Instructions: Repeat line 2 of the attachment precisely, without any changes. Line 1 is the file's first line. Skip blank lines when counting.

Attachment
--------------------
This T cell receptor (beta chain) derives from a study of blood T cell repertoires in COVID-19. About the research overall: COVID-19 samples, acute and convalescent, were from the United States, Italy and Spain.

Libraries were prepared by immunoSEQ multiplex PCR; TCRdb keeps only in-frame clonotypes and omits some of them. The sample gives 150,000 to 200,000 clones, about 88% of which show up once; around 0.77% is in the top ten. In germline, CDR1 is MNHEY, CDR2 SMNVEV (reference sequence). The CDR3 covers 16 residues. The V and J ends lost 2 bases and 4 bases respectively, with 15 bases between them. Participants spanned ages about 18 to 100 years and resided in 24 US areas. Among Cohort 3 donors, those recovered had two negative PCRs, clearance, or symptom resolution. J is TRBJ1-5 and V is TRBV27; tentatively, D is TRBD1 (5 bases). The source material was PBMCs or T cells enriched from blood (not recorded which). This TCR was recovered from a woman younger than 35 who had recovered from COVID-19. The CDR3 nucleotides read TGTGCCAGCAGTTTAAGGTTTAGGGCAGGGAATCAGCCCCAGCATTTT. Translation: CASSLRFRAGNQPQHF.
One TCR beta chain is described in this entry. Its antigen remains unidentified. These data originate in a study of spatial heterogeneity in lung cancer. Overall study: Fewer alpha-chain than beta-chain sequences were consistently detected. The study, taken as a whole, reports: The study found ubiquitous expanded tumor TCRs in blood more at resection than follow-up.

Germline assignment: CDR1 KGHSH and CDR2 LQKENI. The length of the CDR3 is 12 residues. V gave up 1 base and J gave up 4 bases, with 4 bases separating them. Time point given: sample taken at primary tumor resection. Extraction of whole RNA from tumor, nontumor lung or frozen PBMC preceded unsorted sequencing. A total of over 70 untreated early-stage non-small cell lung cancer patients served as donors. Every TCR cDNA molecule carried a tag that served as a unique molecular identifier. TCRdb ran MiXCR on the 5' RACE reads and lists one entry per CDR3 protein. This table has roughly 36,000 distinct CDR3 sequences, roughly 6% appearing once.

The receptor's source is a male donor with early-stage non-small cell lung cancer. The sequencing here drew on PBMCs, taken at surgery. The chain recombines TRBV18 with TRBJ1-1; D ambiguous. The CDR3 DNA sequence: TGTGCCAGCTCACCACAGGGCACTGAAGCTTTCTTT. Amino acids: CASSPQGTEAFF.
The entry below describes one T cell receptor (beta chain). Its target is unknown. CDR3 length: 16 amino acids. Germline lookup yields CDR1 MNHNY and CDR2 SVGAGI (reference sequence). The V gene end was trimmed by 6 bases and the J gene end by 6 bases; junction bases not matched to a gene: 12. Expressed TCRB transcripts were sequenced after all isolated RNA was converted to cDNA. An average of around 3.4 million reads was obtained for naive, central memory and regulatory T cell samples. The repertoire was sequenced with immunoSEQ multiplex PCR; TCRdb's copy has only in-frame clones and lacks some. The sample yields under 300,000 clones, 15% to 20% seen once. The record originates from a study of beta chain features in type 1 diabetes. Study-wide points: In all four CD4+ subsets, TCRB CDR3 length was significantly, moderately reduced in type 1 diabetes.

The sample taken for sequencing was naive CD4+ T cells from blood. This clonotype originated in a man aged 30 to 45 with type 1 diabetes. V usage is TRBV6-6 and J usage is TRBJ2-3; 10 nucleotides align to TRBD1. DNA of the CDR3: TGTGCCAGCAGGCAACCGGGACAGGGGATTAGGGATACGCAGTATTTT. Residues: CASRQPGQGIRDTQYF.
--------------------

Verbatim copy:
Libraries were prepared by immunoSEQ multiplex PCR; TCRdb keeps only in-frame clonotypes and omits some of them. The sample gives 150,000 to 200,000 clones, about 88% of which show up once; around 0.77% is in the top ten. In germline, CDR1 is MNHEY, CDR2 SMNVEV (reference sequence). The CDR3 covers 16 residues. The V and J ends lost 2 bases and 4 bases respectively, with 15 bases between them. Participants spanned ages about 18 to 100 years and resided in 24 US areas. Among Cohort 3 donors, those recovered had two negative PCRs, clearance, or symptom resolution. J is TRBJ1-5 and V is TRBV27; tentatively, D is TRBD1 (5 bases). The source material was PBMCs or T cells enriched from blood (not recorded which). This TCR was recovered from a woman younger than 35 who had recovered from COVID-19. The CDR3 nucleotides read TGTGCCAGCAGTTTAAGGTTTAGGGCAGGGAATCAGCCCCAGCATTTT. Translation: CASSLRFRAGNQPQHF.